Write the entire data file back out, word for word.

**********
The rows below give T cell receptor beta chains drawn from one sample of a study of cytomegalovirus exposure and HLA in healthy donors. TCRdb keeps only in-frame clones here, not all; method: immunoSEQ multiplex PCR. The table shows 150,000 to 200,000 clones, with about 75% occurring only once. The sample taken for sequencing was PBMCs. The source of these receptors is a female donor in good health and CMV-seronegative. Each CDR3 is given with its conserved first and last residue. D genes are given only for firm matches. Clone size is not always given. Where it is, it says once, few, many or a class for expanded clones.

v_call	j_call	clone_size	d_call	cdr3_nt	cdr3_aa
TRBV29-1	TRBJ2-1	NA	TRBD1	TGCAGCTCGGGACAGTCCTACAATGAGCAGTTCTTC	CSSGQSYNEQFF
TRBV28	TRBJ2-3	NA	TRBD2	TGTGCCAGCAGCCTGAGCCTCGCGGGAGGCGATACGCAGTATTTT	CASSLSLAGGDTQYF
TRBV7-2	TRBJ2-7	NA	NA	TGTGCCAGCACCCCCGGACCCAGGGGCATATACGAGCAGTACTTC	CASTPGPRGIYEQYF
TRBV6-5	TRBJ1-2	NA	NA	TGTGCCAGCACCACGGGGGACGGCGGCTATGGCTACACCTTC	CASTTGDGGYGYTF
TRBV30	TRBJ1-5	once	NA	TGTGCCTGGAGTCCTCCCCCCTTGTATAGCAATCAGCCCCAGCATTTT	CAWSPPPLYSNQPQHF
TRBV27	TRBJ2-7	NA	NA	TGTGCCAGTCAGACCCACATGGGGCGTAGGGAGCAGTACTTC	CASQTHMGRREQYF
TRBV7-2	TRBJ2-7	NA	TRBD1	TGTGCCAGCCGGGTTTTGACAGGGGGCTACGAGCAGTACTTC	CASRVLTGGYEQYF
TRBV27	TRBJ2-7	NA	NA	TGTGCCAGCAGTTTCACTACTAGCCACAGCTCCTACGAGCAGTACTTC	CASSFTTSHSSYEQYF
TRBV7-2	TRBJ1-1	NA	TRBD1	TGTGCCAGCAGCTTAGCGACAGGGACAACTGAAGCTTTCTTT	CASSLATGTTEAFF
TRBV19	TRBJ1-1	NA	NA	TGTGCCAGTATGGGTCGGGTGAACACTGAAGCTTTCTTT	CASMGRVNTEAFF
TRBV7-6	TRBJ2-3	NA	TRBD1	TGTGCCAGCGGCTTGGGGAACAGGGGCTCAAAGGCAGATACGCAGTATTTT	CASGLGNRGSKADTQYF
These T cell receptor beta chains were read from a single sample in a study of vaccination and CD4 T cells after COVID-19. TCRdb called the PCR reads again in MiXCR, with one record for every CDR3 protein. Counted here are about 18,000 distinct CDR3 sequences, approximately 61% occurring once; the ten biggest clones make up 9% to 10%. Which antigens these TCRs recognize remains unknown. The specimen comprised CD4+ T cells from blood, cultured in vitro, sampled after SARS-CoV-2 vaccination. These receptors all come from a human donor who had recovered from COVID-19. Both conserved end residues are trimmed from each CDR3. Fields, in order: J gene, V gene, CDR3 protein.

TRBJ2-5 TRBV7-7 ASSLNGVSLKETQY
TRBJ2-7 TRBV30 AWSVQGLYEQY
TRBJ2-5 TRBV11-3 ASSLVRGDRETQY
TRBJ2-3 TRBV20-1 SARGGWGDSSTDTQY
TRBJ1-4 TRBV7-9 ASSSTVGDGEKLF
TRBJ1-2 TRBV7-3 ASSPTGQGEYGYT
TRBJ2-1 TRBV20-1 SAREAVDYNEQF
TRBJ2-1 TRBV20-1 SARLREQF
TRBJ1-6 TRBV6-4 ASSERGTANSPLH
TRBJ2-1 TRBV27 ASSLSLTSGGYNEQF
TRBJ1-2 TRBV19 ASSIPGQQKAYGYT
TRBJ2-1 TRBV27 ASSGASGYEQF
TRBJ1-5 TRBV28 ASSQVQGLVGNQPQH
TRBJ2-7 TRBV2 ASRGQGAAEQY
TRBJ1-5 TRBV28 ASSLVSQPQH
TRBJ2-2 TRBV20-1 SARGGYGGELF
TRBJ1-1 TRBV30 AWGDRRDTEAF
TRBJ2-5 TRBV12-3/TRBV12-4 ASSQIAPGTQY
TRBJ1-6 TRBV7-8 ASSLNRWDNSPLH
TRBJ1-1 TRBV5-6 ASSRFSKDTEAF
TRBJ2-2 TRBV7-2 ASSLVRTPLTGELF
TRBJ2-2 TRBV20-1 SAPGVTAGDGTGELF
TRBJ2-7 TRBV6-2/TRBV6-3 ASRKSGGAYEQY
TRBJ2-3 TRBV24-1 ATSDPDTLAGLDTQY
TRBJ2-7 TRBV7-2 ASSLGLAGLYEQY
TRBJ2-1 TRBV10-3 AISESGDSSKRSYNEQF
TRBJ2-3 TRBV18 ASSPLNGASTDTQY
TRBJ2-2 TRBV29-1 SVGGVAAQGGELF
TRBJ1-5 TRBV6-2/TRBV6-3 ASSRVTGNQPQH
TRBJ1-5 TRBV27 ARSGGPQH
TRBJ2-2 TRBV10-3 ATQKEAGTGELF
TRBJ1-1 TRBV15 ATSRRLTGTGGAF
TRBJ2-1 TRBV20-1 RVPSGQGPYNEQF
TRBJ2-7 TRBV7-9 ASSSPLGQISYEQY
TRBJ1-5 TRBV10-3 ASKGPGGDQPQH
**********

The rows below give T cell receptor beta chains drawn from one sample of a study of cytomegalovirus exposure and HLA in healthy donors. TCRdb keeps only in-frame clones here, not all; method: immunoSEQ multiplex PCR. The table shows 150,000 to 200,000 clones, with about 75% occurring only once. The sample taken for sequencing was PBMCs. The source of these receptors is a female donor in good health and CMV-seronegative. Each CDR3 is given with its conserved first and last residue. D genes are given only for firm matches. Clone size is not always given. Where it is, it says once, few, many or a class for expanded clones.

v_call	j_call	clone_size	d_call	cdr3_nt	cdr3_aa
TRBV29-1	TRBJ2-1	NA	TRBD1	TGCAGCTCGGGACAGTCCTACAATGAGCAGTTCTTC	CSSGQSYNEQFF
TRBV28	TRBJ2-3	NA	TRBD2	TGTGCCAGCAGCCTGAGCCTCGCGGGAGGCGATACGCAGTATTTT	CASSLSLAGGDTQYF
TRBV7-2	TRBJ2-7	NA	NA	TGTGCCAGCACCCCCGGACCCAGGGGCATATACGAGCAGTACTTC	CASTPGPRGIYEQYF
TRBV6-5	TRBJ1-2	NA	NA	TGTGCCAGCACCACGGGGGACGGCGGCTATGGCTACACCTTC	CASTTGDGGYGYTF
TRBV30	TRBJ1-5	once	NA	TGTGCCTGGAGTCCTCCCCCCTTGTATAGCAATCAGCCCCAGCATTTT	CAWSPPPLYSNQPQHF
TRBV27	TRBJ2-7	NA	NA	TGTGCCAGTCAGACCCACATGGGGCGTAGGGAGCAGTACTTC	CASQTHMGRREQYF
TRBV7-2	TRBJ2-7	NA	TRBD1	TGTGCCAGCCGGGTTTTGACAGGGGGCTACGAGCAGTACTTC	CASRVLTGGYEQYF
TRBV27	TRBJ2-7	NA	NA	TGTGCCAGCAGTTTCACTACTAGCCACAGCTCCTACGAGCAGTACTTC	CASSFTTSHSSYEQYF
TRBV7-2	TRBJ1-1	NA	TRBD1	TGTGCCAGCAGCTTAGCGACAGGGACAACTGAAGCTTTCTTT	CASSLATGTTEAFF
TRBV19	TRBJ1-1	NA	NA	TGTGCCAGTATGGGTCGGGTGAACACTGAAGCTTTCTTT	CASMGRVNTEAFF
TRBV7-6	TRBJ2-3	NA	TRBD1	TGTGCCAGCGGCTTGGGGAACAGGGGCTCAAAGGCAGATACGCAGTATTTT	CASGLGNRGSKADTQYF
These T cell receptor beta chains were read from a single sample in a study of vaccination and CD4 T cells after COVID-19. TCRdb called the PCR reads again in MiXCR, with one record for every CDR3 protein. Counted here are about 18,000 distinct CDR3 sequences, approximately 61% occurring once; the ten biggest clones make up 9% to 10%. Which antigens these TCRs recognize remains unknown. The specimen comprised CD4+ T cells from blood, cultured in vitro, sampled after SARS-CoV-2 vaccination. These receptors all come from a human donor who had recovered from COVID-19. Both conserved end residues are trimmed from each CDR3. Fields, in order: J gene, V gene, CDR3 protein.

TRBJ2-5 TRBV7-7 ASSLNGVSLKETQY
TRBJ2-7 TRBV30 AWSVQGLYEQY
TRBJ2-5 TRBV11-3 ASSLVRGDRETQY
TRBJ2-3 TRBV20-1 SARGGWGDSSTDTQY
TRBJ1-4 TRBV7-9 ASSSTVGDGEKLF
TRBJ1-2 TRBV7-3 ASSPTGQGEYGYT
TRBJ2-1 TRBV20-1 SAREAVDYNEQF
TRBJ2-1 TRBV20-1 SARLREQF
TRBJ1-6 TRBV6-4 ASSERGTANSPLH
TRBJ2-1 TRBV27 ASSLSLTSGGYNEQF
TRBJ1-2 TRBV19 ASSIPGQQKAYGYT
TRBJ2-1 TRBV27 ASSGASGYEQF
TRBJ1-5 TRBV28 ASSQVQGLVGNQPQH
TRBJ2-7 TRBV2 ASRGQGAAEQY
TRBJ1-5 TRBV28 ASSLVSQPQH
TRBJ2-2 TRBV20-1 SARGGYGGELF
TRBJ1-1 TRBV30 AWGDRRDTEAF
TRBJ2-5 TRBV12-3/TRBV12-4 ASSQIAPGTQY
TRBJ1-6 TRBV7-8 ASSLNRWDNSPLH
TRBJ1-1 TRBV5-6 ASSRFSKDTEAF
TRBJ2-2 TRBV7-2 ASSLVRTPLTGELF
TRBJ2-2 TRBV20-1 SAPGVTAGDGTGELF
TRBJ2-7 TRBV6-2/TRBV6-3 ASRKSGGAYEQY
TRBJ2-3 TRBV24-1 ATSDPDTLAGLDTQY
TRBJ2-7 TRBV7-2 ASSLGLAGLYEQY
TRBJ2-1 TRBV10-3 AISESGDSSKRSYNEQF
TRBJ2-3 TRBV18 ASSPLNGASTDTQY
TRBJ2-2 TRBV29-1 SVGGVAAQGGELF
TRBJ1-5 TRBV6-2/TRBV6-3 ASSRVTGNQPQH
TRBJ1-5 TRBV27 ARSGGPQH
TRBJ2-2 TRBV10-3 ATQKEAGTGELF
TRBJ1-1 TRBV15 ATSRRLTGTGGAF
TRBJ2-1 TRBV20-1 RVPSGQGPYNEQF
TRBJ2-7 TRBV7-9 ASSSPLGQISYEQY
TRBJ1-5 TRBV10-3 ASKGPGGDQPQH